The Republic of South Africa is a fledgling democracy. It is struggling, in fits and starts, to find sure footing as an independent and self-governing nation on a continent that still bears the scars of Western colonial rule. And, most importantly, it is a beacon of hope for all of Africa, as evidenced by the daily waves of immigrants flooding from bordering nations into urban areas like Johannesburg and Cape Town.
“We look to you in America as a role model and an example of what to avoid, too,” a taxi driver said to me as we hurtled through the streets of Johannesburg last month. “We have much to learn from your country.”
Well, maybe. But Americans—especially those interested in setting public policies in diverse communities—also have much to learn from the evolving democracy in South Africa. That’s the reason I was excited to escort the inaugural class of the Center for American Progress’s Leadership Institute last month to a conference of African presidents at the University of Witswatersrand in Johannesburg.
The CAP Leadership Institute began last fall with the selection of 12 promising public policy leaders from diverse backgrounds, all posessing a commitment to working in communities of color. The idea was to give them increased exposure to influential policy experts and to arm them with skills to break into the sometimes closed world of progressive policy development.
On the surface the conference brought together 10 former presidents of African nations who made democratic transitions out of office—Joaquim Chissano of Mozanbique, Amani Abeid Karume of Zanzibar, Festus G. Mogae of Botswana, Ali Hassan Mwinyi and Benjamin Mkapa of Tanzania, Pedro Pires of Cape Verde, Rupiah Banda of Zambia, Olusegun Obasanjo of Nigeria, Adbulsulami Abubakar of Nigeria, and Thabo Mbeki of South Africa—for a two-day discussion aimed at setting a 21st century energy agenda for Africa.
But just as important, the conference served as an eye-opening backdrop for a group of aspiring U.S. policymakers in their quest to bring progressive change back home. For the 10 of our 12 fellows who made the trip, the discussions provided an ideal opportunity to witness a rare collaboration among African leaders as they learned and debated how best to employ alternative energy, nanotechnology, and environmental concerns in their respective countries.
“There’s a new generation of young African scientists and leaders looking for renewable energy sources and moving away from coal and other detrimental sources on the continent,” said Jamiah Adams, director of diversity media strategy at the Sierra Club and one of the Leadership Fellows. “I learned the importance of working in partnership with African nations as they find sources for new energy and that we can’t dictate policies for those nations.”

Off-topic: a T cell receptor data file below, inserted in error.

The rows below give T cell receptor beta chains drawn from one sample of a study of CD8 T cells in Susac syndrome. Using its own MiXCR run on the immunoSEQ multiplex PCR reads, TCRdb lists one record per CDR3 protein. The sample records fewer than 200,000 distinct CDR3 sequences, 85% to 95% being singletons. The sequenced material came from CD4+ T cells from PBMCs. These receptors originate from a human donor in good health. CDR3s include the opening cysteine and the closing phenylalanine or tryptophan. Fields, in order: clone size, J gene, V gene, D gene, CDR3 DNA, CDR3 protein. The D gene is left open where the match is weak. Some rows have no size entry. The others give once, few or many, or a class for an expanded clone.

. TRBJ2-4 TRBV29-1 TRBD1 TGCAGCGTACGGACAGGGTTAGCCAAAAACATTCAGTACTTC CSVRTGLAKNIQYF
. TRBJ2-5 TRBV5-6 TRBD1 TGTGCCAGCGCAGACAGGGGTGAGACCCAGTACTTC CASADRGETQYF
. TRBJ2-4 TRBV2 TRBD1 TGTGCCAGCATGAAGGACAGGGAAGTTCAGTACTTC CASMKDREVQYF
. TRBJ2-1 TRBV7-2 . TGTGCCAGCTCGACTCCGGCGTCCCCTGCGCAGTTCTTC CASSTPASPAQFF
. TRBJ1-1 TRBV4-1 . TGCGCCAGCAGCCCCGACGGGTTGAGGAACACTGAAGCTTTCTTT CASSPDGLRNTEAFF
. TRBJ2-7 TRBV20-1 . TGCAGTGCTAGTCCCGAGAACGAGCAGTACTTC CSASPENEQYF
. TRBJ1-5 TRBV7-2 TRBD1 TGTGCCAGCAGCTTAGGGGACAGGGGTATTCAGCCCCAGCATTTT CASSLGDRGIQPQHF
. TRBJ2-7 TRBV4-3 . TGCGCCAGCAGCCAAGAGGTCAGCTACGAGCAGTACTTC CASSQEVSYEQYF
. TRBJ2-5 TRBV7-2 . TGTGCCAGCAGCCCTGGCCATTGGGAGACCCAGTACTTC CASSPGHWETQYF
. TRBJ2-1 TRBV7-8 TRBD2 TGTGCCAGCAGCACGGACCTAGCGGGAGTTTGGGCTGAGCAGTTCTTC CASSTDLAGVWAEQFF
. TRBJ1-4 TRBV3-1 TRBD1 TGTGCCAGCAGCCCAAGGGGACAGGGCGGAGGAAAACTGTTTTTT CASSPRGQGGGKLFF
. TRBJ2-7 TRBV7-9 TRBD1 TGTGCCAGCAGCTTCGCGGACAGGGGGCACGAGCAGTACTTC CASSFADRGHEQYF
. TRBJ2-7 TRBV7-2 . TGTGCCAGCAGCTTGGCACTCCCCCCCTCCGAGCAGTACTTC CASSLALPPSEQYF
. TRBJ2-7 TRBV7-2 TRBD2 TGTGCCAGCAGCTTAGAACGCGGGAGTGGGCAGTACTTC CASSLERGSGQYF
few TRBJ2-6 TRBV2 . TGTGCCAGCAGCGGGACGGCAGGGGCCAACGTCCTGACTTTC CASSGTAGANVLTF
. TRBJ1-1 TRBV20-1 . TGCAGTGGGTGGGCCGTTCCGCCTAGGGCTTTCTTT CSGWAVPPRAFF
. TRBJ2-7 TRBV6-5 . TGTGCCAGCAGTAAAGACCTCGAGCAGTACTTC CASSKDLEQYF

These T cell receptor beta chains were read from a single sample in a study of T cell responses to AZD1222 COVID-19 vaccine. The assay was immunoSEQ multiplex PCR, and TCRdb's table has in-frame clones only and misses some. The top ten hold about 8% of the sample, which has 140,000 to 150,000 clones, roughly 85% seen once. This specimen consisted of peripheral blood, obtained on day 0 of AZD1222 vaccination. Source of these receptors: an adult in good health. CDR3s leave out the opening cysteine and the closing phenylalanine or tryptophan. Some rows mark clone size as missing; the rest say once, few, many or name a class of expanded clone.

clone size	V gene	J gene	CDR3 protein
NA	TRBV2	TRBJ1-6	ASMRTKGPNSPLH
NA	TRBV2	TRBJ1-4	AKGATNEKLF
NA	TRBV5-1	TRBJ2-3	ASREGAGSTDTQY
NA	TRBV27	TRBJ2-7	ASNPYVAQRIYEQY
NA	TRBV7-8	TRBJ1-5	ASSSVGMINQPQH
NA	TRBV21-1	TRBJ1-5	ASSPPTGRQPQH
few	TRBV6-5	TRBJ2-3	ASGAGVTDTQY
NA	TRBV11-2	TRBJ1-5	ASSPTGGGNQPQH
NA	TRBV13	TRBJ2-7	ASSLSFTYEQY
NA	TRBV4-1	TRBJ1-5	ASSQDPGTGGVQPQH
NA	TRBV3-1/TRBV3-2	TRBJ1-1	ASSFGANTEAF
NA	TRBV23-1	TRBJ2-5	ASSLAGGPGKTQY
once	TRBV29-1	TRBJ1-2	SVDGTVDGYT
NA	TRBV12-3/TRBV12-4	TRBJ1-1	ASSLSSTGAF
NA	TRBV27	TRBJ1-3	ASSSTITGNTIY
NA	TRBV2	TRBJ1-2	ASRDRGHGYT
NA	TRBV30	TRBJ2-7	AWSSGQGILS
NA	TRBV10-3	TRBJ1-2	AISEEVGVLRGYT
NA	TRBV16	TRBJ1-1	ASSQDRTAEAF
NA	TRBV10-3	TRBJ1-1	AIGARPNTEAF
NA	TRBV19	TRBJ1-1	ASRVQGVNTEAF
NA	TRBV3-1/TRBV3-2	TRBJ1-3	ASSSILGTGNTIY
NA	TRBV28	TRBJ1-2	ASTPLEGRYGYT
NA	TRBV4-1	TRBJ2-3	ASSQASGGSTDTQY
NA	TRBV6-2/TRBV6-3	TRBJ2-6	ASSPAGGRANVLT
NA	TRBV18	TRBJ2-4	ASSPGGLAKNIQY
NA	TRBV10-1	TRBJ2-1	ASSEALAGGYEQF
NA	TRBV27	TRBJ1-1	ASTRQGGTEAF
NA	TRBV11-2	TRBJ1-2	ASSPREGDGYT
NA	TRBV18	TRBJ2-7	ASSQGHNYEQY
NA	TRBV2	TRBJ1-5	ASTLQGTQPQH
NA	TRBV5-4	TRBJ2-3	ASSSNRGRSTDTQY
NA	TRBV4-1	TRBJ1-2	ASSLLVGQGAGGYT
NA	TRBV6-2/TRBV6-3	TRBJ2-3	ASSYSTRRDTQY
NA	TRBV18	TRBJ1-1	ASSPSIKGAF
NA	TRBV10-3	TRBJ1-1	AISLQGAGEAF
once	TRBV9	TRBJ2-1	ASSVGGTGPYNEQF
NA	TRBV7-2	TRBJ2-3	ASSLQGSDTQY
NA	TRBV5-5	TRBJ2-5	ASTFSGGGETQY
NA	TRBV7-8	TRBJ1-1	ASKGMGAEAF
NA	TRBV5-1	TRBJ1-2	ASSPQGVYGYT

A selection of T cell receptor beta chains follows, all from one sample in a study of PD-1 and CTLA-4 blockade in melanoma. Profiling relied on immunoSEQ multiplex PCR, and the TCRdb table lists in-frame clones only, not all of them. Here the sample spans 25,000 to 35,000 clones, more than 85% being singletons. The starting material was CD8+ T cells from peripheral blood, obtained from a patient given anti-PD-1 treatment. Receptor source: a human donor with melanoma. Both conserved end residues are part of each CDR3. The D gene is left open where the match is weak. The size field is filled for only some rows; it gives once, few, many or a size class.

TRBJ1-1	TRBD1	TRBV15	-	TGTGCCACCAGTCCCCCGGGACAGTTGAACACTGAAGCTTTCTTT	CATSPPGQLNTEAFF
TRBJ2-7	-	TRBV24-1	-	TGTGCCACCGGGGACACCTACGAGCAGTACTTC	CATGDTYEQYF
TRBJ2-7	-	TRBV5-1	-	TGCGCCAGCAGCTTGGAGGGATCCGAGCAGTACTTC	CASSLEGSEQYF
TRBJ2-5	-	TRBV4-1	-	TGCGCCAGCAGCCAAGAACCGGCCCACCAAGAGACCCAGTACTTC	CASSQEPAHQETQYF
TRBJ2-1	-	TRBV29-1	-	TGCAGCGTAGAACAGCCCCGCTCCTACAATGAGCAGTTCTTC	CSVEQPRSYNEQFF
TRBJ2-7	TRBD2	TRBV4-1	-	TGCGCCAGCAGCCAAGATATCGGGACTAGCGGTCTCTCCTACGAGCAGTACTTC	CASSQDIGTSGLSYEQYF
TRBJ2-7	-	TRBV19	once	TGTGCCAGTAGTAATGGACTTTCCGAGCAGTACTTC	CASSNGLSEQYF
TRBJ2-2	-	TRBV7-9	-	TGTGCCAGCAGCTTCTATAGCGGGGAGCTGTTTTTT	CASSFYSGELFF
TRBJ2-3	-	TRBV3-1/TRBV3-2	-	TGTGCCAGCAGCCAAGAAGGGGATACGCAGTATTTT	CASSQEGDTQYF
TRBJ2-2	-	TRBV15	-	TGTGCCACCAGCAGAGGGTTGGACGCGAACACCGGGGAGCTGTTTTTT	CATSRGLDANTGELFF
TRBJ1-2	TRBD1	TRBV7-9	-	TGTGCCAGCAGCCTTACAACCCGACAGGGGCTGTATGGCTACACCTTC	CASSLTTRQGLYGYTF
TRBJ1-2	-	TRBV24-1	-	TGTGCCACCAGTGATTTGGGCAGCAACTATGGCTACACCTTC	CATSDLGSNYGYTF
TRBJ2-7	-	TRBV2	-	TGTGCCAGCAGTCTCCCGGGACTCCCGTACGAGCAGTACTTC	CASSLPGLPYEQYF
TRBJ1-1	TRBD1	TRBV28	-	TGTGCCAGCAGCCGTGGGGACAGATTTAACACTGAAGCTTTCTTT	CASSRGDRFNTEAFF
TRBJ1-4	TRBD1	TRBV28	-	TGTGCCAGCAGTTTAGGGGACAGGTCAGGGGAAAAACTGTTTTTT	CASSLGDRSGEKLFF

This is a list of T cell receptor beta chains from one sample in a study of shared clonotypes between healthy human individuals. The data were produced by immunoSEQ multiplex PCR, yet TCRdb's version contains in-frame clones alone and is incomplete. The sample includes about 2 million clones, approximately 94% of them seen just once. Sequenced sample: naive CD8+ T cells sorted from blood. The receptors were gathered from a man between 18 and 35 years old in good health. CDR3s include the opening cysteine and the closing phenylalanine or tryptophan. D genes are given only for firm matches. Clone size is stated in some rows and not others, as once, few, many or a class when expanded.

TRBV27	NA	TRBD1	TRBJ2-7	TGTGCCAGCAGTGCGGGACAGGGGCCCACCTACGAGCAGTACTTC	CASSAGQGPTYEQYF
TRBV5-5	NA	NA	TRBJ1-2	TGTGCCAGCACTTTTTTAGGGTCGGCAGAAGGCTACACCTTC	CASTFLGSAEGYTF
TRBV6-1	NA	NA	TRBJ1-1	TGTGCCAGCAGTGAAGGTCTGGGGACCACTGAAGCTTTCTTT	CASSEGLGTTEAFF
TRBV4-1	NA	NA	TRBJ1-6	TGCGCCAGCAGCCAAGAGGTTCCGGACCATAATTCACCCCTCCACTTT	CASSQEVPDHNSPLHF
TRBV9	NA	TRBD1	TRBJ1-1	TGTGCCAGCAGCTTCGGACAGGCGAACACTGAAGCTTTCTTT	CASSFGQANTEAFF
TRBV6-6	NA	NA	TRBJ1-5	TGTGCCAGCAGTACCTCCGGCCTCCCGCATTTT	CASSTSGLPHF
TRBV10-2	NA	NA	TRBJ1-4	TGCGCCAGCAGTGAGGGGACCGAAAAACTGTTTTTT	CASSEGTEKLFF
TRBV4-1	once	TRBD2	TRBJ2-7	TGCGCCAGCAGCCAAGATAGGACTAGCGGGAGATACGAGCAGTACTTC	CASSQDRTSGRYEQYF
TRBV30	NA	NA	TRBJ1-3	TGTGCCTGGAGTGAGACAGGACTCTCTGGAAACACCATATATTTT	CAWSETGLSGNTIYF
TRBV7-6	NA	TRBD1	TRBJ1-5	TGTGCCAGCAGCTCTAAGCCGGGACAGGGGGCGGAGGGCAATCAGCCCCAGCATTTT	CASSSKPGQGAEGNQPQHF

Another CAP-LI Fellow, Tonye Lofton, an information technology specialist with Deloitte Consulting, LLP, said the discussion of energy needs in Africa is universal. “Some of their energy initiatives could be replicated here and promise to produce positive results,” he said. “Given the global pressure of energy demands, I don’t think we can afford to overlook what was being discussed in Africa.”
To be perfectly honest, this unexpected trip to meet and mingle with African heads of state provided the kind of experience I only dreamed might happen at some point far down the road for future classes of Leadership Institute fellows. But thanks in large measure to the generosity and invitation of the African Presidential Center at Boston University, this experience served as a capstone event for our inaugural class.
Now, with the success of our first year behind us, we’re seeking a new group of Leadership Institute fellows. Application materials and detailed information are available online and the deadline for applying is Friday, July 13, 2012.
While I can’t guarantee every class will travel to South Africa, the opportunity will be there for future generations of policy leaders to learn, network, and figure out how best to impact progressive social change.
Sam Fulwood III is a Senior Fellow at the Center for American Progress and Director of the CAP Leadership Institute. His work with the Center’s Progress 2050 project examines the impact of policies on the nation when there will be no clear racial or ethnic majority by the year 2050.